Hibou magazine is a student run journalistic outlet aiming to hold intellectualism at AUP accountable and to voice our critiques of and goals for the AUP community.

Texting My Rapist

Texting My Rapist

Trigger warning: rape

There is only so much we can do about our feelings. Still, we can confront them in writing and in discussion to shed some of the weight from our shoulders.

As of last weekend, Brett Kavanaugh is a part of the US Supreme Court, which means he will be able to make decisions about women and their reproductive health. He is a rapist. Maybe he is not a rapist, or the story turns out to be less criminal. This is my attempt at remaining slightly objective, but I believe Dr. Ford, and, either way, he is a proven liar. I remember what my assaulter said to me when I confronted him. The eerily similar testimony Kavanaugh gave brought me back to the casual text exchange I had in my freshman year of university. I was in Paris and he was in California. He was no longer the guy I would casually “see” in high school. He was someone who raped me.

I once hesitated to use that word, because it (used to) hold weight in our society. Maybe this insight into the fact that hardly any of my country’s elected leaders care about sexual assault has finally come at the age of 20. Perhaps it’s a truth that comes with age.

At the time, it dawned on me that if I were to go about a text exchange with him, I would need to be careful; with myself, and in my approach. Imagine receiving a text message saying, “Hey, it’s been two years but just wanted to say I forgive you for fucking me when I was blacked out in the back of your car on Halloween that year. Have a good one!” Not only would he feel attacked, but I wouldn’t have felt quite right about it. This humor and bluntness comes from a place of dissociation and anger. If I were still angry, it would mean that I haven’t forgiven him.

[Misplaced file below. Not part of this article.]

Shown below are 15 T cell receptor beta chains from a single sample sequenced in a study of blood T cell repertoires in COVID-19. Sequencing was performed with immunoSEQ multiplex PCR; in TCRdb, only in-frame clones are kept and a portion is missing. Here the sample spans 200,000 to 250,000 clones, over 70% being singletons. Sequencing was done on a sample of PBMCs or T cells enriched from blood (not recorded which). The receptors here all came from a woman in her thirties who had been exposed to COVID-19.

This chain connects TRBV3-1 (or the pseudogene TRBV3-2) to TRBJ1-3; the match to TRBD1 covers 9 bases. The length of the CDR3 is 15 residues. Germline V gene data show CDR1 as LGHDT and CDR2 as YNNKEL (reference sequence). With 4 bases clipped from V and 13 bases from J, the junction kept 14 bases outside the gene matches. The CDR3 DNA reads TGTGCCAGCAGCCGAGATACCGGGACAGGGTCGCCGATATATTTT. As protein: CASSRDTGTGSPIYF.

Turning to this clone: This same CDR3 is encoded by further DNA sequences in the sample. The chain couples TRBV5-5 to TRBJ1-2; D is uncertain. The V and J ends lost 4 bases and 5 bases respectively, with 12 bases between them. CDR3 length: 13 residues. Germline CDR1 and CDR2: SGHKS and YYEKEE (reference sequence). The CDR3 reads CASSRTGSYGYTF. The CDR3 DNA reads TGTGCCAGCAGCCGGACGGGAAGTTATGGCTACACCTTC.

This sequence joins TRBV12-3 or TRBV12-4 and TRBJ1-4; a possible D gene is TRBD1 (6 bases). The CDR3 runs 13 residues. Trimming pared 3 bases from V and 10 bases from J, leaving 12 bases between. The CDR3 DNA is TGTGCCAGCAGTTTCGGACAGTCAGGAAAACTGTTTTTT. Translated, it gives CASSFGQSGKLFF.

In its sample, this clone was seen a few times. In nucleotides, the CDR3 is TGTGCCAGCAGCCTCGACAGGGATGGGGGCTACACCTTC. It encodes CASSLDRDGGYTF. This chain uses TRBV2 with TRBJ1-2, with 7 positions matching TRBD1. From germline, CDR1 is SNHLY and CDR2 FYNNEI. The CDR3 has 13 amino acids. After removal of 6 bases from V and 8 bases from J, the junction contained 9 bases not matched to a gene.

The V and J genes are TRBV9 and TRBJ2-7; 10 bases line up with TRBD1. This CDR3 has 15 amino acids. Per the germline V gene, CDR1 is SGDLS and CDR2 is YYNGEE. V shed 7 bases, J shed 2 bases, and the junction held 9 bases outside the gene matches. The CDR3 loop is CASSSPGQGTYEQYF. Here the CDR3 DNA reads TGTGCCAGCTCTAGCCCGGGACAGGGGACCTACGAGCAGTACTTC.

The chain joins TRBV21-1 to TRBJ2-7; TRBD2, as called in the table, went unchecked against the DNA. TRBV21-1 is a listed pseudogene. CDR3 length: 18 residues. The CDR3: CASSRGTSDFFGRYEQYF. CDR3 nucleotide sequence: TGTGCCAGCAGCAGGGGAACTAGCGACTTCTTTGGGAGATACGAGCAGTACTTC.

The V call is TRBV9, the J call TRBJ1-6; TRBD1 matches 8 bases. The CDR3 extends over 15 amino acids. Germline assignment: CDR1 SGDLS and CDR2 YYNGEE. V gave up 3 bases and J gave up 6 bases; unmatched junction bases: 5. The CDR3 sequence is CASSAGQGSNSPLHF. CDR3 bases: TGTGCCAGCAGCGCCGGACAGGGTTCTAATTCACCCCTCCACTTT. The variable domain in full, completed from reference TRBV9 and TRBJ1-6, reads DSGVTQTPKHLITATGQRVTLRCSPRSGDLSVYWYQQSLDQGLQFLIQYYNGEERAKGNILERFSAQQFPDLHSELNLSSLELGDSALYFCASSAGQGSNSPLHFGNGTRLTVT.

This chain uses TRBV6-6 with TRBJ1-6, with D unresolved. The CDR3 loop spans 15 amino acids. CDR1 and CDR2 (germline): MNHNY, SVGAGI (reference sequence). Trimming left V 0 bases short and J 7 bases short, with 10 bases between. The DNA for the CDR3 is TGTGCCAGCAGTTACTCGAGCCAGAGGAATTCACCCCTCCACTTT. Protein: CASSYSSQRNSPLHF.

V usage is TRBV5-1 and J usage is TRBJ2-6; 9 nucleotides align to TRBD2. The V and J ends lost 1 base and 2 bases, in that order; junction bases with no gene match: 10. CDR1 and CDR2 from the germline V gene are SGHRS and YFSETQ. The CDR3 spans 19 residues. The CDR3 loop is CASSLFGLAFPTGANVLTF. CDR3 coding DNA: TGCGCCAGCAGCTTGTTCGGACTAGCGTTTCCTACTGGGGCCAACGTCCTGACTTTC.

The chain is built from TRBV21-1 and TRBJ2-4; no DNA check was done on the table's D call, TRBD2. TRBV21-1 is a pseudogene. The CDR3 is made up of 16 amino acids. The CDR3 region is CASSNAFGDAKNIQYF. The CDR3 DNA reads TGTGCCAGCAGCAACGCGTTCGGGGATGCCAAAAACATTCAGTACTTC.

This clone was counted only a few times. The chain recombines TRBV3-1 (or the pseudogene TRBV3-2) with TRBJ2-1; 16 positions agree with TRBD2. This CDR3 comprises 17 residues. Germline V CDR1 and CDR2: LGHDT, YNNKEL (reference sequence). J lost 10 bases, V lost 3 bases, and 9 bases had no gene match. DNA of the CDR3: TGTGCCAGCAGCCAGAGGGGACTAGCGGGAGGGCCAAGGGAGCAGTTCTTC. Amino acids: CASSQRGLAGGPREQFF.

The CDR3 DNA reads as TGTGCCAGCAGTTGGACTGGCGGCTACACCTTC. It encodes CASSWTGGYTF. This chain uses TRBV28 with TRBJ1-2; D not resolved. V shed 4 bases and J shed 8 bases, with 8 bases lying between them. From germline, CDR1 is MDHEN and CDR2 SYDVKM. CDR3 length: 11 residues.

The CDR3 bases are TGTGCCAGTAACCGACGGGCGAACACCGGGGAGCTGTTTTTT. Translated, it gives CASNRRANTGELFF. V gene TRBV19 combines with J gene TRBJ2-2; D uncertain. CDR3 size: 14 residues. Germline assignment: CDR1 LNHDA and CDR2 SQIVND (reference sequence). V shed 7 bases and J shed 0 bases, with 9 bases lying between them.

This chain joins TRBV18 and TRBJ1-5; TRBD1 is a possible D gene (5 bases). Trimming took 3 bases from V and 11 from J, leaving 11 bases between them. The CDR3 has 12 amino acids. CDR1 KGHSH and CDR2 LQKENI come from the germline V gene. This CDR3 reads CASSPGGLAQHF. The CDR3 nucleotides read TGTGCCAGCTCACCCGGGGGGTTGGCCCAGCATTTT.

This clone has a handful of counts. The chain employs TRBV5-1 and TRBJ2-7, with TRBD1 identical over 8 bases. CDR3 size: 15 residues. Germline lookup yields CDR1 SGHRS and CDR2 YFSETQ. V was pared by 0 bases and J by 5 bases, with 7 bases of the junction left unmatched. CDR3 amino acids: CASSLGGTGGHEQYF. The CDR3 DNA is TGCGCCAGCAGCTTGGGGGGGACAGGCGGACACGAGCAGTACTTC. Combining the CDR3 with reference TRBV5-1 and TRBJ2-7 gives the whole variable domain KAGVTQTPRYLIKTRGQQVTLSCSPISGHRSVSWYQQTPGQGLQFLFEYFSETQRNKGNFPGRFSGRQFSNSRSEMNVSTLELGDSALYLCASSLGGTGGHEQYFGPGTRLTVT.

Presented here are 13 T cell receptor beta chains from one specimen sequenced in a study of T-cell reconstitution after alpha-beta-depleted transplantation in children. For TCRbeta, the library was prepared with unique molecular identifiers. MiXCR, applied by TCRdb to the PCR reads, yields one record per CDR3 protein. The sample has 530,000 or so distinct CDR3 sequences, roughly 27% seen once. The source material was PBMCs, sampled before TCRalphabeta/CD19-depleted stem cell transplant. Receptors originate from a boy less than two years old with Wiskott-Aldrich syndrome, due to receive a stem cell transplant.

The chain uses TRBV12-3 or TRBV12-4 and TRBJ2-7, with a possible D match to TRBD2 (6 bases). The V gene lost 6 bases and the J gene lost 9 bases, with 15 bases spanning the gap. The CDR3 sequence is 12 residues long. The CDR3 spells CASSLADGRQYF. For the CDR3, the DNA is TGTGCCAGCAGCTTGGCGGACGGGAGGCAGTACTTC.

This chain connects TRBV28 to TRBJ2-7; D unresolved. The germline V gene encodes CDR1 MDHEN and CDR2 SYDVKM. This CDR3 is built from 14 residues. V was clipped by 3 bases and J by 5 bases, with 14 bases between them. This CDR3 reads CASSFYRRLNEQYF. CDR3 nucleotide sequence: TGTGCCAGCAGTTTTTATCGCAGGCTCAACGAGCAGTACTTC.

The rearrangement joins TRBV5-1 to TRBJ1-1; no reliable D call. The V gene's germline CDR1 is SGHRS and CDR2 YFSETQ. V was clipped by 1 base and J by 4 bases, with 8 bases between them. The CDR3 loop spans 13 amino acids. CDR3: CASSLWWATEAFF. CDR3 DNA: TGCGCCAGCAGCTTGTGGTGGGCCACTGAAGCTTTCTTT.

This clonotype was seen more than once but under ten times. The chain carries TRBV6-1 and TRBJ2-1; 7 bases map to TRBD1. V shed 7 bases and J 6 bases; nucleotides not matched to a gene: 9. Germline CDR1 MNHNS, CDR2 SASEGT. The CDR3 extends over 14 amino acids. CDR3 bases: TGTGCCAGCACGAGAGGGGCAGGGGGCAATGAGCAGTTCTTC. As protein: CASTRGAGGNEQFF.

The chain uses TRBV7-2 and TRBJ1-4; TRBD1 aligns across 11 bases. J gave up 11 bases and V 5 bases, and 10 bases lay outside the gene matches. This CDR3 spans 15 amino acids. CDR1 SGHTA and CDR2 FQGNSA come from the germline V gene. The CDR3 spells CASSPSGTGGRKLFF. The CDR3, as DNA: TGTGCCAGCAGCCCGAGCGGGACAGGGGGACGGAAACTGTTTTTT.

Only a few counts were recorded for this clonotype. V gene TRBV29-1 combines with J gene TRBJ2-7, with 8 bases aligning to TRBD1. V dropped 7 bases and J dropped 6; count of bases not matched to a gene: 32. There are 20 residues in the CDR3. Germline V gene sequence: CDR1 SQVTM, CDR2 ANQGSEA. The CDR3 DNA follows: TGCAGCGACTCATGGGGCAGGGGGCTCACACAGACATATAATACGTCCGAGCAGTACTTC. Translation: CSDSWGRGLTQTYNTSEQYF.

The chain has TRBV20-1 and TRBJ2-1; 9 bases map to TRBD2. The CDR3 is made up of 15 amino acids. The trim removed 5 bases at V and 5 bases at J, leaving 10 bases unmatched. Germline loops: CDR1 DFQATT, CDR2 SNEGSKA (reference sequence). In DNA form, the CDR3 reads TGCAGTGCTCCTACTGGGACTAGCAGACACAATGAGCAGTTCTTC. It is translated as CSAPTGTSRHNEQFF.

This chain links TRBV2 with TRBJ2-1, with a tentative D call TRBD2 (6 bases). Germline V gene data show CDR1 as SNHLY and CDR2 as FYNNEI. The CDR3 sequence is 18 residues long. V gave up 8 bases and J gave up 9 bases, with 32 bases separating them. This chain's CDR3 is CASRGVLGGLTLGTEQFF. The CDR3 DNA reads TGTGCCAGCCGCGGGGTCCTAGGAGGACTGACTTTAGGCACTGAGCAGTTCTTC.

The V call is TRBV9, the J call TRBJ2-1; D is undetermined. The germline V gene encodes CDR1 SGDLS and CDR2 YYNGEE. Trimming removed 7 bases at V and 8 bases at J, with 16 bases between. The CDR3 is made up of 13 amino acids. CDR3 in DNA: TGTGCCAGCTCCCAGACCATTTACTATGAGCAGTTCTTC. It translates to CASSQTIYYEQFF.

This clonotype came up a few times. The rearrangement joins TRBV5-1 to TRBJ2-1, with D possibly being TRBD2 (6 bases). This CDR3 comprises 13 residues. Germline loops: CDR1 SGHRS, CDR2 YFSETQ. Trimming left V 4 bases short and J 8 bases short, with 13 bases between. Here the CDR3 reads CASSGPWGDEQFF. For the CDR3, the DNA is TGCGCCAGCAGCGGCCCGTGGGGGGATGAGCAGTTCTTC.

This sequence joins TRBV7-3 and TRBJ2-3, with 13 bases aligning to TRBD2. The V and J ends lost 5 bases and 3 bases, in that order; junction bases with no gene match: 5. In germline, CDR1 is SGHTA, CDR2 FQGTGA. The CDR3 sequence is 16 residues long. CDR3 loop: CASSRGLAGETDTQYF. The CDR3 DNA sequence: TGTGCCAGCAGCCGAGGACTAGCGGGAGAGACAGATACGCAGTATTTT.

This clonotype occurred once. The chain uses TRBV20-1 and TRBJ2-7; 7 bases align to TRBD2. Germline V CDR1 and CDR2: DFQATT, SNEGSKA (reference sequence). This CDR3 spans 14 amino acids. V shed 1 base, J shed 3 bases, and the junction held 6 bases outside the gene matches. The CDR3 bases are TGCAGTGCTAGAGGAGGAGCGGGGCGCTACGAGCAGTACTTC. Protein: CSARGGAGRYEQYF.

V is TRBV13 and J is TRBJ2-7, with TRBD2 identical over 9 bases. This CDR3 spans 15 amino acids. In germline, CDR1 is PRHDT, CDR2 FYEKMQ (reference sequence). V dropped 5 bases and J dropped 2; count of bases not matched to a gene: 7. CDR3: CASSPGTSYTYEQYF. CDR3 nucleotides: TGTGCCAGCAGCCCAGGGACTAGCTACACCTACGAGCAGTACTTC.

That’s not to say that sexual assault survivors should always forgive their offender. And it’s also not to say that I want to forget about it or maintain a friendly relationship. At the point in my life where I confronted my assaulter I had fallen in love. My lover helped me through a lot of the PTSD that I experienced after the assault, and I felt that I had truly come a long way. I was also sure that my rapist had no idea how I felt about that night. We were both drunk. I wanted to have sex with him (we hadn’t at that point), and other than a slightly stern text message the next day, I had continued to see him for the next couple of months; we even slept together after he took me to winter formal that year.

I can’t tell you why I did these things. In retrospect, I felt guilty. I had grown up with frequent lectures from my father about drinking safely, not staying out too late, and maintaining awareness of my situation at all times. My father was in the Navy for 20 years, as well as a lawyer for the District Attorney’s of my county in California. His lectures came from a place of caring. He had told me many stories of women in the navy being assaulted and not wanting to come forward, and he didn’t want me to have to go through something like this. He did not blame the victim, but I internalized that if someone gets assaulted it is their own fault for not being careful enough.